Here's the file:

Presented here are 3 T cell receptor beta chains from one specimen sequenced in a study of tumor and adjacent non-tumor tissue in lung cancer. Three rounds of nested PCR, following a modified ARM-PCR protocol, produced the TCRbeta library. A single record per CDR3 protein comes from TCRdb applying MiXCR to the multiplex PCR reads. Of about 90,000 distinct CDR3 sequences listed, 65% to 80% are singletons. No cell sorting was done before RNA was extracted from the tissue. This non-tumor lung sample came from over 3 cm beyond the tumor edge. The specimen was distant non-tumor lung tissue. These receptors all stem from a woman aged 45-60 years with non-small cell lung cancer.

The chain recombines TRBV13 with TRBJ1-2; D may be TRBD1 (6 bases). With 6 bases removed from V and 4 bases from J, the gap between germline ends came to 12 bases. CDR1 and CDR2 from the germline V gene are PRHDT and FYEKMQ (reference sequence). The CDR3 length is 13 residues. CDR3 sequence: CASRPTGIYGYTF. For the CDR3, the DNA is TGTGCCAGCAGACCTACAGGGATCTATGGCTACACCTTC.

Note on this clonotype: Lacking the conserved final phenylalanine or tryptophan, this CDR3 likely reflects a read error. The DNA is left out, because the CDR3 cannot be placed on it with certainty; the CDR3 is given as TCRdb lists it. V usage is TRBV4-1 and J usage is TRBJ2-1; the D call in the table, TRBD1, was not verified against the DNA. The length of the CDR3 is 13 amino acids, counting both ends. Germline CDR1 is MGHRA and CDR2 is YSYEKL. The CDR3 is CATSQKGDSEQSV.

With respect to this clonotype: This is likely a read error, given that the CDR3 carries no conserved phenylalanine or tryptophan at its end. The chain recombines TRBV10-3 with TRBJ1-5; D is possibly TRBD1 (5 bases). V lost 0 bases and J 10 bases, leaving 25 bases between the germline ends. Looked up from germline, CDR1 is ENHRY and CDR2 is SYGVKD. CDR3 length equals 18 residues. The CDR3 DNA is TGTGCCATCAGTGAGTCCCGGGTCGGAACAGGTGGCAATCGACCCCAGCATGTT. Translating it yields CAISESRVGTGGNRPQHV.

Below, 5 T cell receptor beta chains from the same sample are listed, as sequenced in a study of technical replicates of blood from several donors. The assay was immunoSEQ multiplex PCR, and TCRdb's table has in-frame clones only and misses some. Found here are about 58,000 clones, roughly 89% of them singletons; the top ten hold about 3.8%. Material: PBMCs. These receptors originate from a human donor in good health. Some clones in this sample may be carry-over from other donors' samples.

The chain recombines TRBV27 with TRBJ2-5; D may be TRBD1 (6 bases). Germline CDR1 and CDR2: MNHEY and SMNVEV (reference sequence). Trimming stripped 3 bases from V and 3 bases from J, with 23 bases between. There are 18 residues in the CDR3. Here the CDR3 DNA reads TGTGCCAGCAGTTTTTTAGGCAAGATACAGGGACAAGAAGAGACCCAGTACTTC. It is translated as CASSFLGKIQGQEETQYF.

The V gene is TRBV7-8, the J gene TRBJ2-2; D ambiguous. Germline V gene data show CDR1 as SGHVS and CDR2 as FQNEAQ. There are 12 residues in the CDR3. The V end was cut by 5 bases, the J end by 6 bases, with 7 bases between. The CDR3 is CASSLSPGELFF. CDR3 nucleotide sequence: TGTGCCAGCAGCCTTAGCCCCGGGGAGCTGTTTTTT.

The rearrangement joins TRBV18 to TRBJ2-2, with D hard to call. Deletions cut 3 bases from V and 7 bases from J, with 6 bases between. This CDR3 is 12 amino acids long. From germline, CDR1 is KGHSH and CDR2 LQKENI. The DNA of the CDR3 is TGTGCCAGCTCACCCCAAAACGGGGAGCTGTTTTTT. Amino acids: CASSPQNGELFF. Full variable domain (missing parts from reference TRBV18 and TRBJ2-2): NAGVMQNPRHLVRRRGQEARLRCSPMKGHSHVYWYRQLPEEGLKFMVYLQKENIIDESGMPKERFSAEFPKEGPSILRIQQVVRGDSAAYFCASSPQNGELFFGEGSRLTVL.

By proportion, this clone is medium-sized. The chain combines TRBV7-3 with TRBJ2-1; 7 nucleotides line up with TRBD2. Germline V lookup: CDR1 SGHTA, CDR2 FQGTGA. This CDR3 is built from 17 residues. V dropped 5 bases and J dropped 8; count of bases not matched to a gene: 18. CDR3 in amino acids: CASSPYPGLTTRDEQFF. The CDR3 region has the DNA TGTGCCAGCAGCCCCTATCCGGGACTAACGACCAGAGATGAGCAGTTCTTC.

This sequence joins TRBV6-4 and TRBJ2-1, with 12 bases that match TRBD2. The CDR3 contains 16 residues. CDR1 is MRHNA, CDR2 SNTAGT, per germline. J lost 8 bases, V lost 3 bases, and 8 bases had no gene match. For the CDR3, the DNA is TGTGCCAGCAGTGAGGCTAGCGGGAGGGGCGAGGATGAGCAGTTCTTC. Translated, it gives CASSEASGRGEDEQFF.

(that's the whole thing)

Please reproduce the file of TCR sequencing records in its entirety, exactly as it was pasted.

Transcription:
Presented here are 3 T cell receptor beta chains from one specimen sequenced in a study of tumor and adjacent non-tumor tissue in lung cancer. Three rounds of nested PCR, following a modified ARM-PCR protocol, produced the TCRbeta library. A single record per CDR3 protein comes from TCRdb applying MiXCR to the multiplex PCR reads. Of about 90,000 distinct CDR3 sequences listed, 65% to 80% are singletons. No cell sorting was done before RNA was extracted from the tissue. This non-tumor lung sample came from over 3 cm beyond the tumor edge. The specimen was distant non-tumor lung tissue. These receptors all stem from a woman aged 45-60 years with non-small cell lung cancer.

The chain recombines TRBV13 with TRBJ1-2; D may be TRBD1 (6 bases). With 6 bases removed from V and 4 bases from J, the gap between germline ends came to 12 bases. CDR1 and CDR2 from the germline V gene are PRHDT and FYEKMQ (reference sequence). The CDR3 length is 13 residues. CDR3 sequence: CASRPTGIYGYTF. For the CDR3, the DNA is TGTGCCAGCAGACCTACAGGGATCTATGGCTACACCTTC.

Note on this clonotype: Lacking the conserved final phenylalanine or tryptophan, this CDR3 likely reflects a read error. The DNA is left out, because the CDR3 cannot be placed on it with certainty; the CDR3 is given as TCRdb lists it. V usage is TRBV4-1 and J usage is TRBJ2-1; the D call in the table, TRBD1, was not verified against the DNA. The length of the CDR3 is 13 amino acids, counting both ends. Germline CDR1 is MGHRA and CDR2 is YSYEKL. The CDR3 is CATSQKGDSEQSV.

With respect to this clonotype: This is likely a read error, given that the CDR3 carries no conserved phenylalanine or tryptophan at its end. The chain recombines TRBV10-3 with TRBJ1-5; D is possibly TRBD1 (5 bases). V lost 0 bases and J 10 bases, leaving 25 bases between the germline ends. Looked up from germline, CDR1 is ENHRY and CDR2 is SYGVKD. CDR3 length equals 18 residues. The CDR3 DNA is TGTGCCATCAGTGAGTCCCGGGTCGGAACAGGTGGCAATCGACCCCAGCATGTT. Translating it yields CAISESRVGTGGNRPQHV.

Below, 5 T cell receptor beta chains from the same sample are listed, as sequenced in a study of technical replicates of blood from several donors. The assay was immunoSEQ multiplex PCR, and TCRdb's table has in-frame clones only and misses some. Found here are about 58,000 clones, roughly 89% of them singletons; the top ten hold about 3.8%. Material: PBMCs. These receptors originate from a human donor in good health. Some clones in this sample may be carry-over from other donors' samples.

The chain recombines TRBV27 with TRBJ2-5; D may be TRBD1 (6 bases). Germline CDR1 and CDR2: MNHEY and SMNVEV (reference sequence). Trimming stripped 3 bases from V and 3 bases from J, with 23 bases between. There are 18 residues in the CDR3. Here the CDR3 DNA reads TGTGCCAGCAGTTTTTTAGGCAAGATACAGGGACAAGAAGAGACCCAGTACTTC. It is translated as CASSFLGKIQGQEETQYF.

The V gene is TRBV7-8, the J gene TRBJ2-2; D ambiguous. Germline V gene data show CDR1 as SGHVS and CDR2 as FQNEAQ. There are 12 residues in the CDR3. The V end was cut by 5 bases, the J end by 6 bases, with 7 bases between. The CDR3 is CASSLSPGELFF. CDR3 nucleotide sequence: TGTGCCAGCAGCCTTAGCCCCGGGGAGCTGTTTTTT.

The rearrangement joins TRBV18 to TRBJ2-2, with D hard to call. Deletions cut 3 bases from V and 7 bases from J, with 6 bases between. This CDR3 is 12 amino acids long. From germline, CDR1 is KGHSH and CDR2 LQKENI. The DNA of the CDR3 is TGTGCCAGCTCACCCCAAAACGGGGAGCTGTTTTTT. Amino acids: CASSPQNGELFF. Full variable domain (missing parts from reference TRBV18 and TRBJ2-2): NAGVMQNPRHLVRRRGQEARLRCSPMKGHSHVYWYRQLPEEGLKFMVYLQKENIIDESGMPKERFSAEFPKEGPSILRIQQVVRGDSAAYFCASSPQNGELFFGEGSRLTVL.

By proportion, this clone is medium-sized. The chain combines TRBV7-3 with TRBJ2-1; 7 nucleotides line up with TRBD2. Germline V lookup: CDR1 SGHTA, CDR2 FQGTGA. This CDR3 is built from 17 residues. V dropped 5 bases and J dropped 8; count of bases not matched to a gene: 18. CDR3 in amino acids: CASSPYPGLTTRDEQFF. The CDR3 region has the DNA TGTGCCAGCAGCCCCTATCCGGGACTAACGACCAGAGATGAGCAGTTCTTC.

This sequence joins TRBV6-4 and TRBJ2-1, with 12 bases that match TRBD2. The CDR3 contains 16 residues. CDR1 is MRHNA, CDR2 SNTAGT, per germline. J lost 8 bases, V lost 3 bases, and 8 bases had no gene match. For the CDR3, the DNA is TGTGCCAGCAGTGAGGCTAGCGGGAGGGGCGAGGATGAGCAGTTCTTC. Translated, it gives CASSEASGRGEDEQFF.